The three-state parlay highlighted not just Santorum’s strengths, but Romney’s structural weaknesses. At the most elemental level, it remains true that Mitt Romney’s greatest challenge is winning votes. He has now lost elections to five different rivals over the course of his career. The last presumptive presidential nominee to have lost to so many opponents was Richard Nixon, and his losses were offset by a large number of electoral victories. Whatever Romney’s personal, moral, and intellectual merits, he has stood before voters more than two dozen times now. And they have nearly always expressed a preference for the other fellow—no matter who the other fellow is…
More worrisome, though, is what the results—particularly in Minnesota and Colorado—suggest about Romney’s infrastructure. When a campaign can’t keep track of a few thousand core supporters from one election cycle to the next, motivate them, and get them to the polls in a small caucus environment, there are only two explanations: Either the organization is incompetent, or the supporters have had second thoughts.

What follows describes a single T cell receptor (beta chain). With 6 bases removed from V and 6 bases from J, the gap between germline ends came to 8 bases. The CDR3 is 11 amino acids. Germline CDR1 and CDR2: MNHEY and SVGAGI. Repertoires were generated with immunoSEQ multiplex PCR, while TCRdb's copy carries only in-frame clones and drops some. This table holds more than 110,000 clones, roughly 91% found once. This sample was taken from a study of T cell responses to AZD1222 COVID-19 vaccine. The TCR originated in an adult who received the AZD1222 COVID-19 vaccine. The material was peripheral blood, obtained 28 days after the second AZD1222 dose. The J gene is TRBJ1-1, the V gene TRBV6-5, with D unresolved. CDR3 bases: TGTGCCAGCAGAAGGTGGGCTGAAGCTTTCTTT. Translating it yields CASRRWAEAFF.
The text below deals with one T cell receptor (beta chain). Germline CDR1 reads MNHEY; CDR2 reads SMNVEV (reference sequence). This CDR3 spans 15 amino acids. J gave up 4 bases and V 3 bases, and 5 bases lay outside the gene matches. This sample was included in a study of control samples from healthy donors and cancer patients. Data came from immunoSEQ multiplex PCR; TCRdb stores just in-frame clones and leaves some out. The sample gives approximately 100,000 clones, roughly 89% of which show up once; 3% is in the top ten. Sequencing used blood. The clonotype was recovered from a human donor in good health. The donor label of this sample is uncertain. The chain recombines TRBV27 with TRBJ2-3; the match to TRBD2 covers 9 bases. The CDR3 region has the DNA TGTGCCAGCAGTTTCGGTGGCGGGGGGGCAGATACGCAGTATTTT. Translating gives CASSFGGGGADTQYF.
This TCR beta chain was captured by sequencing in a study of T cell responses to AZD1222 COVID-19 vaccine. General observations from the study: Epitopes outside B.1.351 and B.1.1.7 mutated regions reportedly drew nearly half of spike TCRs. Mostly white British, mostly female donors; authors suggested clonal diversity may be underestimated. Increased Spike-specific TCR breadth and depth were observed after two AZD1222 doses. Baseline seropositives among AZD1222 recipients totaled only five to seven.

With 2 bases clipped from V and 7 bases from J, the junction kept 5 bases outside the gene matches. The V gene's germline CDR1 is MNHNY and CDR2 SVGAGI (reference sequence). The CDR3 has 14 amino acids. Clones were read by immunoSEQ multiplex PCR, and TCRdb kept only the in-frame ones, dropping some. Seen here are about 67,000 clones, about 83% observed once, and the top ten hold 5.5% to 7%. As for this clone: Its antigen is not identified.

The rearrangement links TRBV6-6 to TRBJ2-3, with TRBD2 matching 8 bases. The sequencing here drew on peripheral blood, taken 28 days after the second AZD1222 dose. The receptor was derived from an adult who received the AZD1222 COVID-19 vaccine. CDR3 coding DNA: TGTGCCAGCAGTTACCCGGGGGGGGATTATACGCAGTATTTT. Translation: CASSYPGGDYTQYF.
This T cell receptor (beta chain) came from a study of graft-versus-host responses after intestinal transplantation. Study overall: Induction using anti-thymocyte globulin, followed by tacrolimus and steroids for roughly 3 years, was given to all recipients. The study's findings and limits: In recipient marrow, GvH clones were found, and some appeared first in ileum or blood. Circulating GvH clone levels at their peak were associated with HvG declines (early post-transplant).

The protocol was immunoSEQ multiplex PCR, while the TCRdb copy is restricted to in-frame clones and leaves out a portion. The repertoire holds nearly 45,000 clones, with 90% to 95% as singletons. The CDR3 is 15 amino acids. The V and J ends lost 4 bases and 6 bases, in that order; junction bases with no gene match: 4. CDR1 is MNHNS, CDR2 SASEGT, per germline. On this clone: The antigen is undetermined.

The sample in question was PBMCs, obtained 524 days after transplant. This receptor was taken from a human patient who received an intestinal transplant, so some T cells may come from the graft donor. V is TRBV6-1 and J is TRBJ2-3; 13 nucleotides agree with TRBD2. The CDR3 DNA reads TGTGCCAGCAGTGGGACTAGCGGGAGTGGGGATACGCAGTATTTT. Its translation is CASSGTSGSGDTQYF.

By the end of last week Romney was worried enough to do some of the contrast-drawing personally. “Senator Santorum and Speaker Gingrich, they are the very Republicans who acted like Democrats,” he said at an event in Atlanta. “And when Republicans act like Democrats, they lose.”
With a surfeit of political transparency and a shortage of self-awareness, the soundbite was a near-perfect distillation of the Romney candidacy.